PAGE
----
Birdland, Neuberg, 5 October 2019

There are musicians that everyone knows, but very few know. Anyone who has ever heard a song by Diana Krall, Natalie Cole or Paul McCartney should have heard of the pianist, composer, conductor and arranger Alan Broadbent. He is one of those who pulls the strings in the background. After all, he received two Grammys for it. So when he presents his own music this evening at Birdland, a real musical heavyweight sits on the Bösendorfer grand piano, one that the Los Angeles Times simply calls “one of the best living jazz pianists”.

He does not, however, demonstrate his virtuosity continuously, but directs the audience’s full attention to his compositions. Broadbent has a wonderfully differentiated touch, everything is light and clear with him, his ornamentation is almost enchanting. But that’s only a marginal point. The focus is on these little treasures, the subtly set, breathy ballads, these fragile midtempo pieces that one would think originated in the thirties or forties of the last century, although they have only just been written for Broadbent’s personal “Songbook”, the second part of which will soon be released on CD. Three of these pieces, as Georgia Mancio explains, will even be world premiered that evening at Birdland.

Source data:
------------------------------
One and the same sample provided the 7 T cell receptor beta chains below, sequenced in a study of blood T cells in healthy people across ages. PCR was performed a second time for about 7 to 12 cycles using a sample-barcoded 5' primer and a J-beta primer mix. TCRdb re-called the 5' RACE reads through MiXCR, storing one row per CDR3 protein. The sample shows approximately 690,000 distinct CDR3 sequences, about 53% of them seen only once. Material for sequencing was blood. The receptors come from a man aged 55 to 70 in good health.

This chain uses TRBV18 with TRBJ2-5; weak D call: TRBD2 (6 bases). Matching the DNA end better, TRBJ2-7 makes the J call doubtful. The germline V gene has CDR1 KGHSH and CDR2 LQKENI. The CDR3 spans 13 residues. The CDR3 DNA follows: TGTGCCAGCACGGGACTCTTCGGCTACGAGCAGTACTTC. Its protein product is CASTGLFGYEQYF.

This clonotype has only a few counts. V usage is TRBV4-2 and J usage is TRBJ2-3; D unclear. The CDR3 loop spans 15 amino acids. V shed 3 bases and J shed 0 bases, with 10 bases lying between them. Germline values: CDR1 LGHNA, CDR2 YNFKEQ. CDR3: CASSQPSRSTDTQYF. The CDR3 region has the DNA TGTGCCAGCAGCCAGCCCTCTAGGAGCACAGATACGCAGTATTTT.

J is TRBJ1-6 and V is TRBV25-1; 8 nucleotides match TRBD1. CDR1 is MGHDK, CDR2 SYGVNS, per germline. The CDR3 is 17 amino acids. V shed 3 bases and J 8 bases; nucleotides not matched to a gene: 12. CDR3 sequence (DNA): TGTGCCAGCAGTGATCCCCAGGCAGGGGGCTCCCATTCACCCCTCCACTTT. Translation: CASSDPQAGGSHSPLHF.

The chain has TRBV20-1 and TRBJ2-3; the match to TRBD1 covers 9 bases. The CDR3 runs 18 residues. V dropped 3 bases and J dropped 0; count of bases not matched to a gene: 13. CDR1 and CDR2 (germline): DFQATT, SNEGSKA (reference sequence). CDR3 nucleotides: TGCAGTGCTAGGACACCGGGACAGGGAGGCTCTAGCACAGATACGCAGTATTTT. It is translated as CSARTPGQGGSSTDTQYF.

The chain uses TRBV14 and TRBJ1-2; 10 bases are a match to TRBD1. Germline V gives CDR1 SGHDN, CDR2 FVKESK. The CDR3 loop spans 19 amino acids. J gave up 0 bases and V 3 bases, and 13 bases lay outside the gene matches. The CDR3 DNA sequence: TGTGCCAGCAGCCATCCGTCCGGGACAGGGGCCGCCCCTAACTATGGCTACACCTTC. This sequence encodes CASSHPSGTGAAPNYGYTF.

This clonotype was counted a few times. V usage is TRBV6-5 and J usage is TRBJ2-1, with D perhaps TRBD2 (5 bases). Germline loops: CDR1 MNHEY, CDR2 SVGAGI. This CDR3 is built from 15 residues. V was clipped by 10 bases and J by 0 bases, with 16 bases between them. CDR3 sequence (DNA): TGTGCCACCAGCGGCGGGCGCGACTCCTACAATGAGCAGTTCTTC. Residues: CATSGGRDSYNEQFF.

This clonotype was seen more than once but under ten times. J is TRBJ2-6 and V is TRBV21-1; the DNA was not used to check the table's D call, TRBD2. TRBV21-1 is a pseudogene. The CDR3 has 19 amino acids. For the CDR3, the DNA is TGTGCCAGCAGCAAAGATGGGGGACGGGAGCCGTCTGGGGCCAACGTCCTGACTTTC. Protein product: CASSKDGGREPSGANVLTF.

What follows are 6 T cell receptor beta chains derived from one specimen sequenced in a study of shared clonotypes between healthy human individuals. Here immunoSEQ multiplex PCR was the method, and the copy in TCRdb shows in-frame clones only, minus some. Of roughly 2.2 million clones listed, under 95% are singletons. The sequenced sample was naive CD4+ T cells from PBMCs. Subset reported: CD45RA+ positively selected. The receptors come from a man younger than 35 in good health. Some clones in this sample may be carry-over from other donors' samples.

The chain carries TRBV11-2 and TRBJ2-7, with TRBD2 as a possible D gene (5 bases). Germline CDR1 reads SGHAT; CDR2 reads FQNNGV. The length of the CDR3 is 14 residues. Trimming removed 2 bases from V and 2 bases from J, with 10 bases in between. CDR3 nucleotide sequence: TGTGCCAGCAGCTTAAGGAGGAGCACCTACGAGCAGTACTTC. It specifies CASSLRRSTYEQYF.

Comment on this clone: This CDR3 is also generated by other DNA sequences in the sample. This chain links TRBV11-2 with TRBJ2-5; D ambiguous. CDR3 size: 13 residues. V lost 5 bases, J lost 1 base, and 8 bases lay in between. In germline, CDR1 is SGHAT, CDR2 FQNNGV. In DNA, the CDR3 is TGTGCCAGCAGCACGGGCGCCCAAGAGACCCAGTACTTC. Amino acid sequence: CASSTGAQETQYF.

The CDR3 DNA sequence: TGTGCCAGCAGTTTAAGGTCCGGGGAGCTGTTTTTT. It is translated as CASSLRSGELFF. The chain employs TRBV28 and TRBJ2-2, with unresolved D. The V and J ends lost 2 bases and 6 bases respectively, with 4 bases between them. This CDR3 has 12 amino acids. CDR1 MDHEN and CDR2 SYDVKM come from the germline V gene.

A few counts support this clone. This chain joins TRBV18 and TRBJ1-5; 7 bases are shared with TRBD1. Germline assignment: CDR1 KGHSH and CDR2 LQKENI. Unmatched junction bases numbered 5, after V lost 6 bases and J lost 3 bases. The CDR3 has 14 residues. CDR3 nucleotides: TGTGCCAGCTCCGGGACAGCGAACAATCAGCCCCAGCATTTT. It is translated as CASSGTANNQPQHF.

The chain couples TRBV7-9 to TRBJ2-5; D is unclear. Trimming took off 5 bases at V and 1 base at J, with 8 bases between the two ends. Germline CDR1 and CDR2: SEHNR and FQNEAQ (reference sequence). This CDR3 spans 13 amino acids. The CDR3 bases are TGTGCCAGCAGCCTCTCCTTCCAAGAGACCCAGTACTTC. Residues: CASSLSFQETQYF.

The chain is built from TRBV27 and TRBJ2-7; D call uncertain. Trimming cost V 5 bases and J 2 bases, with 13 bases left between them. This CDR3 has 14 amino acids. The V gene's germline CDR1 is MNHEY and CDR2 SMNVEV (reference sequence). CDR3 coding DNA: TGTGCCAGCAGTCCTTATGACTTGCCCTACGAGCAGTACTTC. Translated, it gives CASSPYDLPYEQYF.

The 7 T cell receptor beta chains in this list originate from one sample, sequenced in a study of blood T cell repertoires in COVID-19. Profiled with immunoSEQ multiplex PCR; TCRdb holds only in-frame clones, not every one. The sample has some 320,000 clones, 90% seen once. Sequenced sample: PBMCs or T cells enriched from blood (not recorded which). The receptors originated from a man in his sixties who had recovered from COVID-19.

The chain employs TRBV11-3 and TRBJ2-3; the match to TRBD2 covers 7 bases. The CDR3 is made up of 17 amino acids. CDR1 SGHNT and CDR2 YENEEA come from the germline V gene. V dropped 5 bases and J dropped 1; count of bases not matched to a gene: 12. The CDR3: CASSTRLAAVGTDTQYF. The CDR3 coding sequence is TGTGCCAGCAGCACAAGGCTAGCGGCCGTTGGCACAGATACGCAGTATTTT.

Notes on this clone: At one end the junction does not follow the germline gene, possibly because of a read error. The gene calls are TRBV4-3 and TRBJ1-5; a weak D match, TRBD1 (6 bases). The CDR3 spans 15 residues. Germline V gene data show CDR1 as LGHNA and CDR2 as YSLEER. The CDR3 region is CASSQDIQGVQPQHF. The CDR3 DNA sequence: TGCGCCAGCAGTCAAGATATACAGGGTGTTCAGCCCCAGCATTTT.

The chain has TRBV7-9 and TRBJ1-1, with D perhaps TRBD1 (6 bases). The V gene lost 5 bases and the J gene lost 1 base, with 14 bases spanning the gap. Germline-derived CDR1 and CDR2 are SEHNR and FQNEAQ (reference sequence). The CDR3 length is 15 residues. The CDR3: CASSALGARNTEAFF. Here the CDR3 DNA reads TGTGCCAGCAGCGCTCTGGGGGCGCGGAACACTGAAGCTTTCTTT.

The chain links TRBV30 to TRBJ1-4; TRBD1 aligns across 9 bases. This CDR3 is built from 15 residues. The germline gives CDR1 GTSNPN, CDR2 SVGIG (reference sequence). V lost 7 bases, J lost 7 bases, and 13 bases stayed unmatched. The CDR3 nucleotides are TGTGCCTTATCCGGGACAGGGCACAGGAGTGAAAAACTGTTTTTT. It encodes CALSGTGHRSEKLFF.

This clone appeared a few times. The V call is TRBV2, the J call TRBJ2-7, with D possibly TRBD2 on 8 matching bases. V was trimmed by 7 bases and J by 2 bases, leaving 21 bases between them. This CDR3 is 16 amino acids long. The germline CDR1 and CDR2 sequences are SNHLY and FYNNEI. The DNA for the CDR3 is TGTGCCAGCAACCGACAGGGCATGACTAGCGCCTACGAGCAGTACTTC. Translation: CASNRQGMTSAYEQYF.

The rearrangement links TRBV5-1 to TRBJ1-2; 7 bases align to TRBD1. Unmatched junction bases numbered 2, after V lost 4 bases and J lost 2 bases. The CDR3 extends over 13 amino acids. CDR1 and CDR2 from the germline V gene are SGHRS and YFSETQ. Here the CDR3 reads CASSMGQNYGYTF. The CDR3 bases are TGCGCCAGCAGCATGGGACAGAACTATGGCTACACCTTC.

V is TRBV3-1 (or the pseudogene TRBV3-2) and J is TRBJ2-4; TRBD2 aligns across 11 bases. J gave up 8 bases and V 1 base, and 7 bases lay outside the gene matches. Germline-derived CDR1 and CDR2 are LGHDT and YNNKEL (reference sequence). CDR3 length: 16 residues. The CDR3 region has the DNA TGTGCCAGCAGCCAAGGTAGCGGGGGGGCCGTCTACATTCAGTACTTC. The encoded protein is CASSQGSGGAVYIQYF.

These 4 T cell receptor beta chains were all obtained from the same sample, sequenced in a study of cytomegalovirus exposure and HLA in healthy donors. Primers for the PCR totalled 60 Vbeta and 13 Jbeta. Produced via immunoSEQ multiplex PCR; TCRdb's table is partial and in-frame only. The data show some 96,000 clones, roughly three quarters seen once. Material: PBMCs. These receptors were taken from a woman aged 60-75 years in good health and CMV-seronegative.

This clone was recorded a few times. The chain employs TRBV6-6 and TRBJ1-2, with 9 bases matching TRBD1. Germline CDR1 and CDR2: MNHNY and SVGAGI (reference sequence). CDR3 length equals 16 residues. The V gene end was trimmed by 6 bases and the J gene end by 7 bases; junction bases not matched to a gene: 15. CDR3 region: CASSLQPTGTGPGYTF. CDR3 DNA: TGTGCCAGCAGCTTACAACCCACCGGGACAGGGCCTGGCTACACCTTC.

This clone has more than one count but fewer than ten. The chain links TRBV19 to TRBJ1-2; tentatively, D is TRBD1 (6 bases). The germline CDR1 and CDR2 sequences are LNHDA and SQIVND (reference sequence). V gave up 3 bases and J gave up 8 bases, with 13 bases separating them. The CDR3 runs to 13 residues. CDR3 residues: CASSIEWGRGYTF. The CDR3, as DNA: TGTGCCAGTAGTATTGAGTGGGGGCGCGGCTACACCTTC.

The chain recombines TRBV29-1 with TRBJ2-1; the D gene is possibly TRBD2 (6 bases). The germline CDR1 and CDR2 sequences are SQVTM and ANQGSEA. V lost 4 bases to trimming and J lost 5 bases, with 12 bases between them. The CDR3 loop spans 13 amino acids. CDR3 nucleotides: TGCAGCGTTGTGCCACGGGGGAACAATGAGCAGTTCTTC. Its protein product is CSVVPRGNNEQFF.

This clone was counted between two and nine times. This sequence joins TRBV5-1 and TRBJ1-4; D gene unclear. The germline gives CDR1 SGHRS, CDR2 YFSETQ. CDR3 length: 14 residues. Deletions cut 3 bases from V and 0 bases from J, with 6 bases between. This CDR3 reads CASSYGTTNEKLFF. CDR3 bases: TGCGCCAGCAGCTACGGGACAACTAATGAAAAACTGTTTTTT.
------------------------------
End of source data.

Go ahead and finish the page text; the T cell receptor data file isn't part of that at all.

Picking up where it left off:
While Phil Steen circles the double bass in the background with a warm, round tone that perfectly matches the piano, the singer from London is the band’s second fixed point next to the pianist. The shading, the respective expression of her voice, the content of the lyrics and Broadbent’s arrangements make every composition an absolutely rounded thing. With her clear, powerful voice, which easily approaches that of the great divas of jazz, she is virtually predestined to translate the moods expressed linguistically and musically through the lyrics and the notes. When Georgia Mancio sings a melancholic song, you hear and feel the inner sympathy.

The songs this evening in Birdland are based on the great evergreens of jazz history and certainly have the potential to become such themselves. Broadbent expresses this rather modestly to his enraptured listening audience. “It would make us happy if you could remember one or two melodies. At least until tomorrow morning,” he says. For all those who run the risk of losing their bearings due to the abundance of acoustic delicacies on offer, the mentioned “songbooks” are recommended. To bridge the waiting time until these great songs one day become standards and thus common property. Because that is to be reckoned with in any case.